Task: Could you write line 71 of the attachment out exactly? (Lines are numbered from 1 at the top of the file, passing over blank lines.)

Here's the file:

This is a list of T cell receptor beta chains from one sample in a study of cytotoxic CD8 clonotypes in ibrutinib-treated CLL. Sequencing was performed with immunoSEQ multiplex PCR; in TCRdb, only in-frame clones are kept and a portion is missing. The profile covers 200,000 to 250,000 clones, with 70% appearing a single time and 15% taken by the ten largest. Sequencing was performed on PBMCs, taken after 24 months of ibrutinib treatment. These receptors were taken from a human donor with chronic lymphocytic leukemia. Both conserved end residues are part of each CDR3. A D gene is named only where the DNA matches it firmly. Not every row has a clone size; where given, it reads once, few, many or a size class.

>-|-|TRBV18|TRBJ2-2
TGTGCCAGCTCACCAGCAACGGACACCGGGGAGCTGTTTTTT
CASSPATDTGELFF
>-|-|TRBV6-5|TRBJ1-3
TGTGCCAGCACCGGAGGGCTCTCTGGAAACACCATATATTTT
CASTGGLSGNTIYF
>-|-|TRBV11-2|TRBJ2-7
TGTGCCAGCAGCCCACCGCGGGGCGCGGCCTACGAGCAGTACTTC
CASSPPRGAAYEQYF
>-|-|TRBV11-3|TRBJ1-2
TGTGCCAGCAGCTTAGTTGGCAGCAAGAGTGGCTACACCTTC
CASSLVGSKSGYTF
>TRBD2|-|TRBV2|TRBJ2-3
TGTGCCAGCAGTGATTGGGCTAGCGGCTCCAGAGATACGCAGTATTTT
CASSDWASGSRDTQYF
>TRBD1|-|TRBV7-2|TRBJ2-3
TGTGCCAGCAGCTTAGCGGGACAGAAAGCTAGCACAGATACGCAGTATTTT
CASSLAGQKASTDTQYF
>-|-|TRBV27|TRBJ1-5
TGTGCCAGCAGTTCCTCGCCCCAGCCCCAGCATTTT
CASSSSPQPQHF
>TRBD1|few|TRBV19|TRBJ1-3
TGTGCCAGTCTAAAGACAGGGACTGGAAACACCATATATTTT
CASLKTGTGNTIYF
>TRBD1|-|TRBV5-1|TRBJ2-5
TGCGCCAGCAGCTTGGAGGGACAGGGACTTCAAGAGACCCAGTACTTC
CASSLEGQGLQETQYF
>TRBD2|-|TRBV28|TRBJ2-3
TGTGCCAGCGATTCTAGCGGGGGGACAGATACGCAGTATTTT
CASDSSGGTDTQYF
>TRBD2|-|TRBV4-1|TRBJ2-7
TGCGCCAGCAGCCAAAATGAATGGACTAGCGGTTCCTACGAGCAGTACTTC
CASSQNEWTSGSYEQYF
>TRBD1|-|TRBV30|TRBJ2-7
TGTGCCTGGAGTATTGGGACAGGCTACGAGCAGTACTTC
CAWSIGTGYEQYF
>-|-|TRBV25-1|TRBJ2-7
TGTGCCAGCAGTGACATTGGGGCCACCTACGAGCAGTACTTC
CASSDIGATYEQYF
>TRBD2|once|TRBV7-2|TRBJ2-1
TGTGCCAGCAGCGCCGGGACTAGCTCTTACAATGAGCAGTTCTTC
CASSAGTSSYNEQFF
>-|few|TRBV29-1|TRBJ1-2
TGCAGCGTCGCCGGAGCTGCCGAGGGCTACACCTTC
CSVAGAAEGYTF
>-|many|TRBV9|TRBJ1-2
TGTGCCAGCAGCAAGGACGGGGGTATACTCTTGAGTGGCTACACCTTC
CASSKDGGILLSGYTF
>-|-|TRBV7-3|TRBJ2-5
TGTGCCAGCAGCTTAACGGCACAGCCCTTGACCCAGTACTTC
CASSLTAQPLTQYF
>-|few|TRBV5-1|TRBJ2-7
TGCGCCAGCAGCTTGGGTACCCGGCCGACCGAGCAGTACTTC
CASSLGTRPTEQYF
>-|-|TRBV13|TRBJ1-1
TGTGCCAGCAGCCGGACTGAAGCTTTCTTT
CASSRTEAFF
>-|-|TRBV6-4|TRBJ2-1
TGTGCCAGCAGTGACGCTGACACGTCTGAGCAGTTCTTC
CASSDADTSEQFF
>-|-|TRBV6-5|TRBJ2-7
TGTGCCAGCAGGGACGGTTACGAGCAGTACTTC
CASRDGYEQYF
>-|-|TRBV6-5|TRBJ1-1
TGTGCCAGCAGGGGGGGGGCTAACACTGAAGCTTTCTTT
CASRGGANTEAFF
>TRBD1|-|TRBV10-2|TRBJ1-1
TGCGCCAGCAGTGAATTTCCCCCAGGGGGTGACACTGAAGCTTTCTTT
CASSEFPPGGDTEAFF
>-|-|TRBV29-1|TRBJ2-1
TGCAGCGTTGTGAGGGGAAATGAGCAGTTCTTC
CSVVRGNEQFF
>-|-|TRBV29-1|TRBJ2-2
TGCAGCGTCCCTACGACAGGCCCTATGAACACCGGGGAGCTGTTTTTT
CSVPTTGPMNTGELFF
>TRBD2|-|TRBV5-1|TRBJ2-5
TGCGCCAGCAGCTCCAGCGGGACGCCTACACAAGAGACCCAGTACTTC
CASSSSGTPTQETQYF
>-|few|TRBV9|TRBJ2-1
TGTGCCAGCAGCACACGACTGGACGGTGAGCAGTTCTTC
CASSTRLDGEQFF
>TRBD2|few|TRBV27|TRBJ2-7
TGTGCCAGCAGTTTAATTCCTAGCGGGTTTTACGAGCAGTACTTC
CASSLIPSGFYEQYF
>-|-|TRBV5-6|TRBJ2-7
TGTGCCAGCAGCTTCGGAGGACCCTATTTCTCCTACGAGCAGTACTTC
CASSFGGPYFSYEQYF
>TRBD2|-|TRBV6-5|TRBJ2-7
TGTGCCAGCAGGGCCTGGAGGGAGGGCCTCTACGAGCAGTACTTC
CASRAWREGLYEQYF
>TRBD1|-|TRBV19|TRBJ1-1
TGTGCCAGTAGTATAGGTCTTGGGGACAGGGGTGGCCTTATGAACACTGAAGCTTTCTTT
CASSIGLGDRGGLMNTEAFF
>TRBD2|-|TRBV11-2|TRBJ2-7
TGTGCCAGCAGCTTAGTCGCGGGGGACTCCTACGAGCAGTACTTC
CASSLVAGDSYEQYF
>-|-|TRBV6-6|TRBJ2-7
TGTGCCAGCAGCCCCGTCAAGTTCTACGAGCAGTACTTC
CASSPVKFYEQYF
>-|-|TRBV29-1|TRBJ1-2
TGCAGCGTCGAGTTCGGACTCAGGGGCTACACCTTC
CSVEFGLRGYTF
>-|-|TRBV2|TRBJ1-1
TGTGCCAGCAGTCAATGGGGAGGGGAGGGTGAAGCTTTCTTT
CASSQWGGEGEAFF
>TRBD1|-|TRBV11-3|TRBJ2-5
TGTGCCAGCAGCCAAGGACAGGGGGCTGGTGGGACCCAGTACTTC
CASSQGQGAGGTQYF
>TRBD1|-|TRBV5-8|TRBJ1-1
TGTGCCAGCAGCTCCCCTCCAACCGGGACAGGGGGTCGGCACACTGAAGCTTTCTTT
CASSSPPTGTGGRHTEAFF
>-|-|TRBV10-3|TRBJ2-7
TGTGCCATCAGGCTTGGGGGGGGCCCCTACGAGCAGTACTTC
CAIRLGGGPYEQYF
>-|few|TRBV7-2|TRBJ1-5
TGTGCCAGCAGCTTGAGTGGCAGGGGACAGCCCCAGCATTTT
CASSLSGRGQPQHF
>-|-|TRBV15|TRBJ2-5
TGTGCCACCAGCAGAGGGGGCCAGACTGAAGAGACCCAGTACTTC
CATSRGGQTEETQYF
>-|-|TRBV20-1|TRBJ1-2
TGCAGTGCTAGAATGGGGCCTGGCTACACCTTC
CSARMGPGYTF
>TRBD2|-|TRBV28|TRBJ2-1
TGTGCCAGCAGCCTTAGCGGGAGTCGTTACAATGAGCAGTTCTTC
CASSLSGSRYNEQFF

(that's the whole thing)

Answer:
>-|-|TRBV29-1|TRBJ2-1